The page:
Our communications package consisted of a hand held radio and a cell phone. Instruments? Well .. I only needed an airspeed indicator for flight but I insisted on ALL engine guages so I had to make a fast flight to Victoria in the Baron. A light rain was falling as I landed back in Nanaimo and I saw the engineers tidying her up and lockwiring everything that needed it while Inspector Dick Head sat in his car pretending to rumage in his brief case. The engineers seemed to be smiling ... and waiting for something to happen ....
I did not dissapoint them.
I had wandered over to the big aluminium beast when I spied something amiss. There they were ... sticking out like dog's balls.... the gear pins IN ... flagged and everything. They were RED. So was the bull in me. I flung those pins at the government car but they fell short but I kept coming , frothing vehemence. The window went up. "Is that sweat on his lip , .....or snot? " thinks I.
He had made a poor decision to attempt to overide mine. He must have been confused when I respectfully asked for my ferry permit. Now he wanted to "inspect" the airplane. It didn't take him long to see the hole where the stall speed lever was , something we had forgotten to tape over ... but he blurts out.... "You have to have a stall speed indicator " he gleefully blubbers on ...."and ... and y "
I know you are playing for time , thinks I. He is off at 3.30. I know you don't have to have a stall horn but he can stretch this out.... think fast.... I look at the Baron. I may have to speed to Victoria ... I may but the egineer who walked me to the plane had a screwdriver and quickly removed the one on the Baron with nary a chance it would fit the curvature. He took it nonetheless and was installed on the DC3 .... heh! Heh! Heh! ..... upside down.....it did fit the curve that way.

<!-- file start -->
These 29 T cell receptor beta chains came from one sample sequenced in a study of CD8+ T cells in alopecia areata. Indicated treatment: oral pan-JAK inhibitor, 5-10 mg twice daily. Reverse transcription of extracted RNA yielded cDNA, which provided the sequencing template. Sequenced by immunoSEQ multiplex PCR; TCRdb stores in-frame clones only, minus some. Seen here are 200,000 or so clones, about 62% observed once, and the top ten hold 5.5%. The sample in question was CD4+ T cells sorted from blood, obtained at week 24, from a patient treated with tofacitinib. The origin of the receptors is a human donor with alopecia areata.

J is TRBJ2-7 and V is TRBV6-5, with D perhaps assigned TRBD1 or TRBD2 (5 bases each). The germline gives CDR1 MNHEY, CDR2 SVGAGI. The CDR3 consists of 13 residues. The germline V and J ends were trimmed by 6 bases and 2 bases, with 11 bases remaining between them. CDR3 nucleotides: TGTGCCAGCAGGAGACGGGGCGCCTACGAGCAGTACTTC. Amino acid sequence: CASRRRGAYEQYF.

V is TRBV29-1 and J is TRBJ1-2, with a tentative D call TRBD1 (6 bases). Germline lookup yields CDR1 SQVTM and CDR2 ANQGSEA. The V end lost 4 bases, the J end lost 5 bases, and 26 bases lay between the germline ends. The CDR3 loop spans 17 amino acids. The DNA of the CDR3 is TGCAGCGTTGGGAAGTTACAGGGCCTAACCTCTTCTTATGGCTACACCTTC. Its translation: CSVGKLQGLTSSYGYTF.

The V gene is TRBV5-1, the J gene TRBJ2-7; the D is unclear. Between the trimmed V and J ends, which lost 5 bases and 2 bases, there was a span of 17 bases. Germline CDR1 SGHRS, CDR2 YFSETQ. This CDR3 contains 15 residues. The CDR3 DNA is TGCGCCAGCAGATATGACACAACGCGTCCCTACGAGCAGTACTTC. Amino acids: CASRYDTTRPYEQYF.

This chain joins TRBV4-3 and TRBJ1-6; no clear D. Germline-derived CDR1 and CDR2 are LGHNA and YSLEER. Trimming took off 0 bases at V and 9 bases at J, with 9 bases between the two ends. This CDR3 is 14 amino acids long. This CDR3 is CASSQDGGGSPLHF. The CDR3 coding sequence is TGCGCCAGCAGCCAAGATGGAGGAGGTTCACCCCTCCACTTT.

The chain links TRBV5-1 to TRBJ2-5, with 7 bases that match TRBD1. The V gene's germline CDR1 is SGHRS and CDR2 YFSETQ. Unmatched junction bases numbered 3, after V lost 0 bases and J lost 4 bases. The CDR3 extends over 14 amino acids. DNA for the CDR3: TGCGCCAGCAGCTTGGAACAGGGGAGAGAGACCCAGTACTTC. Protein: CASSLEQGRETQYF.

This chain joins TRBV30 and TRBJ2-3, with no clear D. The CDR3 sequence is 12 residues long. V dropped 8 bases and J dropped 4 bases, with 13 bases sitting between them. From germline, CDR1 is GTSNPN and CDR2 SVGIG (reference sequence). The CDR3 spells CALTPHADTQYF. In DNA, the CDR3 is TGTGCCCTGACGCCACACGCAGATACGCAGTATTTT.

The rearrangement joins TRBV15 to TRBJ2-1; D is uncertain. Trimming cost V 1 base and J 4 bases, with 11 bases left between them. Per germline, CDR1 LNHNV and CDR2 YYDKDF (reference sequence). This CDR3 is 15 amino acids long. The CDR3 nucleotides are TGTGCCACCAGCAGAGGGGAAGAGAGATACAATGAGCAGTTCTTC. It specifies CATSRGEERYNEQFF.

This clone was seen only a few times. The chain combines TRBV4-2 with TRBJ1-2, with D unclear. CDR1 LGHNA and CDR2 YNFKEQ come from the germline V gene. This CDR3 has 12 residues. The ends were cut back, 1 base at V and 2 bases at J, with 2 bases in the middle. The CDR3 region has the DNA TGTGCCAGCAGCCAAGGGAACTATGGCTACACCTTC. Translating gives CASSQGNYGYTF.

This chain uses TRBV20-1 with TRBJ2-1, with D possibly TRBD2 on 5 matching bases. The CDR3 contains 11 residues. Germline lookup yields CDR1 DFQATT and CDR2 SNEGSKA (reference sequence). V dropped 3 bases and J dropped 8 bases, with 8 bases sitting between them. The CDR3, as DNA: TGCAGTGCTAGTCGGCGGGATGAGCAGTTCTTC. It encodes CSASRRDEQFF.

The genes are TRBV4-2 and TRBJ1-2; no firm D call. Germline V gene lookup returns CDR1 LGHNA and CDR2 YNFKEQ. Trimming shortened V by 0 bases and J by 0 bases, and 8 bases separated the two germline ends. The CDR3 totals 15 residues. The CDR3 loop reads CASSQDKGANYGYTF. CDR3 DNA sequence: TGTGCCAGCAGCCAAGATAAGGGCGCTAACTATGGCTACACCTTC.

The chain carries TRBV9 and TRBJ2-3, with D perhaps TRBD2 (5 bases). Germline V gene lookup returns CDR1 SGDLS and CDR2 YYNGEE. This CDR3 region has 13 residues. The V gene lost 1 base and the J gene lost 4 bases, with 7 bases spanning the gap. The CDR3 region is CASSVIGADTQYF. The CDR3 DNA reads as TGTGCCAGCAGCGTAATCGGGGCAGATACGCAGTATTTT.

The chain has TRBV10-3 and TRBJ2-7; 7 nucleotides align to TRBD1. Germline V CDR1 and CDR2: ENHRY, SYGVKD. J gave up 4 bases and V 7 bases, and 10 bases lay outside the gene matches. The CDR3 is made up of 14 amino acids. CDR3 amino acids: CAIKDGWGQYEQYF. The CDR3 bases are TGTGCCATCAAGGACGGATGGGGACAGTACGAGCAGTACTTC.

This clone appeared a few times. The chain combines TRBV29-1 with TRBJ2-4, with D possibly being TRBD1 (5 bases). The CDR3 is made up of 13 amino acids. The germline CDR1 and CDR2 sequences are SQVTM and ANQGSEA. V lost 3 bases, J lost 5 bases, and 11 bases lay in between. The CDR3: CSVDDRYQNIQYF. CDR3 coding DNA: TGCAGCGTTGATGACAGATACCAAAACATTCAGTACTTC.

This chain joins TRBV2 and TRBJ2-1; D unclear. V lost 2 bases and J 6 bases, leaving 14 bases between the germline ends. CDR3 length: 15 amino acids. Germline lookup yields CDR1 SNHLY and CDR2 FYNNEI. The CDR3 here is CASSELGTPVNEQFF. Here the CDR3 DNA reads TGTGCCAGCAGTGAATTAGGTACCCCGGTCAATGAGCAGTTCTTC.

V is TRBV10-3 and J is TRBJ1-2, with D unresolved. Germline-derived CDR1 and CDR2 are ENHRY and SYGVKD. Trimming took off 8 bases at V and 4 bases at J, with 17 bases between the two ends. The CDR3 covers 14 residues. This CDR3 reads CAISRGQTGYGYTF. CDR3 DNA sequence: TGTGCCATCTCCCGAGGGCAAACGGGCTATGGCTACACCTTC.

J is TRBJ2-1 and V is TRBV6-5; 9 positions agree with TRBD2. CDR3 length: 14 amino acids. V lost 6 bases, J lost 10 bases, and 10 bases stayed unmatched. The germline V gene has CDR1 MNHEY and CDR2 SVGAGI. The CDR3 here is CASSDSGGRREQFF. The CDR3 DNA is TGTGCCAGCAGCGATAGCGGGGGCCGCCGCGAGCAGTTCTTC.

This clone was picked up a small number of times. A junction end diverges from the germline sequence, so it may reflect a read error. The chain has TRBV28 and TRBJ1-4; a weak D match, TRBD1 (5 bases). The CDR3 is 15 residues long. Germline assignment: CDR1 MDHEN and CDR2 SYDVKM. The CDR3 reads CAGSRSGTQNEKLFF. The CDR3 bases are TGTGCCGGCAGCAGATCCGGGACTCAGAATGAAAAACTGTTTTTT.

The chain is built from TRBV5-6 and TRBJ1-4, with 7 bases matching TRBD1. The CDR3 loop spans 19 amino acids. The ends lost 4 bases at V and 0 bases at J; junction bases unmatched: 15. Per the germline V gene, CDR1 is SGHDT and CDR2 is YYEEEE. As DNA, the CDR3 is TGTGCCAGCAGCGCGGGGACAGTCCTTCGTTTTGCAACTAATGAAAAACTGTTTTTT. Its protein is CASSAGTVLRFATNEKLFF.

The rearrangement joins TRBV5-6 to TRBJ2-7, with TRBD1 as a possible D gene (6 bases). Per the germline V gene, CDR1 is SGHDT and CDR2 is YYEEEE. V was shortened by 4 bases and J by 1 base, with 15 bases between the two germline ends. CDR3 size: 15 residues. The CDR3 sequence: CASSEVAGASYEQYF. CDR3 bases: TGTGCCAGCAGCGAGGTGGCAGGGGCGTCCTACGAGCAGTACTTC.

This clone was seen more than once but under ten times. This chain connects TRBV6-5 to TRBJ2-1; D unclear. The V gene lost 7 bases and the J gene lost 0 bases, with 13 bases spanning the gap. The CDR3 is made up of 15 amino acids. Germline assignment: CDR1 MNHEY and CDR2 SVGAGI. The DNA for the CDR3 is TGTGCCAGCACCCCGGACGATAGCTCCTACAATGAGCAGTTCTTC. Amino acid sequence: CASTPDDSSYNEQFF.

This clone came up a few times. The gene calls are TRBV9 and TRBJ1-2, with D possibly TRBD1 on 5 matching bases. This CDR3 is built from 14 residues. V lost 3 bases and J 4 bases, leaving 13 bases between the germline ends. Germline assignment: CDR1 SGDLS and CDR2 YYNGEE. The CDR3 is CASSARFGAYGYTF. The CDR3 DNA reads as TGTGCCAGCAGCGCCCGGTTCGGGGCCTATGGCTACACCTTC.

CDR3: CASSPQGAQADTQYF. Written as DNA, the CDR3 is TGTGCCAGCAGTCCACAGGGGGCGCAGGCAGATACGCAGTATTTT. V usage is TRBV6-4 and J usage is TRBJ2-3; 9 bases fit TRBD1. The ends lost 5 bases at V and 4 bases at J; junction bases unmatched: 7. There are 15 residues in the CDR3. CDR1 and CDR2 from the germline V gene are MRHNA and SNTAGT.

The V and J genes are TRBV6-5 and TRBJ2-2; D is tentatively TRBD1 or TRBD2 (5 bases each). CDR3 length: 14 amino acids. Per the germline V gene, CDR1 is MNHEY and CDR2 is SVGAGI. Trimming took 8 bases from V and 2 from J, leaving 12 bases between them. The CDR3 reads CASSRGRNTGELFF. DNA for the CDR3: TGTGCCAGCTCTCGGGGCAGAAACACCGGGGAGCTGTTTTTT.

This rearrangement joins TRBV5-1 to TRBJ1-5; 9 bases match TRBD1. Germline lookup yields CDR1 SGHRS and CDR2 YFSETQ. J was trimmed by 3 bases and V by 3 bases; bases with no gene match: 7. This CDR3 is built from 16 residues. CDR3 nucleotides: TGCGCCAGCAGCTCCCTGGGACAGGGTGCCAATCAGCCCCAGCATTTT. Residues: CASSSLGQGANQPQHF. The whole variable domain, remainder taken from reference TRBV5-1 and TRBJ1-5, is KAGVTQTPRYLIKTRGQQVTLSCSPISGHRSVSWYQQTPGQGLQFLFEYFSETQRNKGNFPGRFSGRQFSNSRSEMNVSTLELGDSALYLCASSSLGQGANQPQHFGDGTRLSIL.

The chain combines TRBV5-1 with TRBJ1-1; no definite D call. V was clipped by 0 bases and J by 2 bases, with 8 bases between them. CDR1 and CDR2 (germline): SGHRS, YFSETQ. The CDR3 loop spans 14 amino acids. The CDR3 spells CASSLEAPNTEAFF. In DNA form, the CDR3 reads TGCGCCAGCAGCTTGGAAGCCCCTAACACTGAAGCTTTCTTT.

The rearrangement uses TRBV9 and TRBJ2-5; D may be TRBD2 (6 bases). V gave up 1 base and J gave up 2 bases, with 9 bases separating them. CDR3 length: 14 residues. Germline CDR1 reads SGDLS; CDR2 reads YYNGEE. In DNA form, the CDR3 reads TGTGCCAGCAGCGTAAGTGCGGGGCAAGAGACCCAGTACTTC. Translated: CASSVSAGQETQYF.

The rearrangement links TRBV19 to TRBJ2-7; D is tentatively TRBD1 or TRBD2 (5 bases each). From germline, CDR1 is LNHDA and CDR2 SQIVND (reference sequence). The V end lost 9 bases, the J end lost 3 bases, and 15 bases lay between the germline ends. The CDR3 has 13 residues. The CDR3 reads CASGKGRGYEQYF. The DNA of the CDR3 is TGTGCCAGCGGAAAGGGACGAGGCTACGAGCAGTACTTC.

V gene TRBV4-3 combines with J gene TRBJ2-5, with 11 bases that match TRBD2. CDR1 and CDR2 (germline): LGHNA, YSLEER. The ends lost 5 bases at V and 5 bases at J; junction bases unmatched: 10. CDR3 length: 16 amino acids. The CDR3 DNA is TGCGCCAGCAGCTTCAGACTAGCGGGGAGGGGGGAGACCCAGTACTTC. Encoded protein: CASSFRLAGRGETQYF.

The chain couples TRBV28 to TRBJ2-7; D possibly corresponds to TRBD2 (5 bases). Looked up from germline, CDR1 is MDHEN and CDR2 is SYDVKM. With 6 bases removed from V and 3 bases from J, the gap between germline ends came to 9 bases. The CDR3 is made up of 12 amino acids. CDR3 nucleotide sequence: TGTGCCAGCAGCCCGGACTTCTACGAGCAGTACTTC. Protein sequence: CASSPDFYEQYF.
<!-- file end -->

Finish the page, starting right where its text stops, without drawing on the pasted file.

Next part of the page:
It was enough to fool a fool. But , permit in hand it is time to aviate...
For the last week I have drifted in and out of bouts of pain that the morphine fails to arrest completely but I promise I will finish the tale.
But I must share something with you all.
I am indeed the luckiest guy alive. As far as my health status goes , I now have a chip light. Yes , the big C is overtaking my innards but as it states in the checklist , you do not shut down the engine on account of a chip light and you proceed to destination while monitoring all other guages.
Today was a good day. A young pilot insisted he buy me a beer so off to the pub we go only to run into people that were concerned that they haven't seen me for a while.
Friends.... wow! ... what a resource. I am truly blessed. I am talking about all types of friends. Its is amazing. Some of the rougher/tougher blokes can show clear emotions , some touching me , some hugging and some glassy eyed. But all had the same message.
So over ambles my mate Teddy. I guess a whole bunch of my other mates from the past came up with a plan and Teddy was the messenger.
They want to have a pre-funeral pissup in a hall with a band and everything, some thinking this would be macabre and spooky but the general consensus was that I could handle it.
I sure can.
It seems that my friends want to say stuff now , not while I am in the box with my arms crossed and a blank look on my face.
It doesn't get any better than that , does it?
I just got home a couple of days ago and should be here until next week, you coming over this way?
After over a half a century of flying no one ever died because of my decision not to fly.
I had flown his Yak before and had carressed this lithe beauty into some smooth aeros and so I settled into the familiar back seat for the thirty minute trip that took me to the Mecca of aviation. You see people at their best at these events and even the customs clearance was both friendly and enjoyable.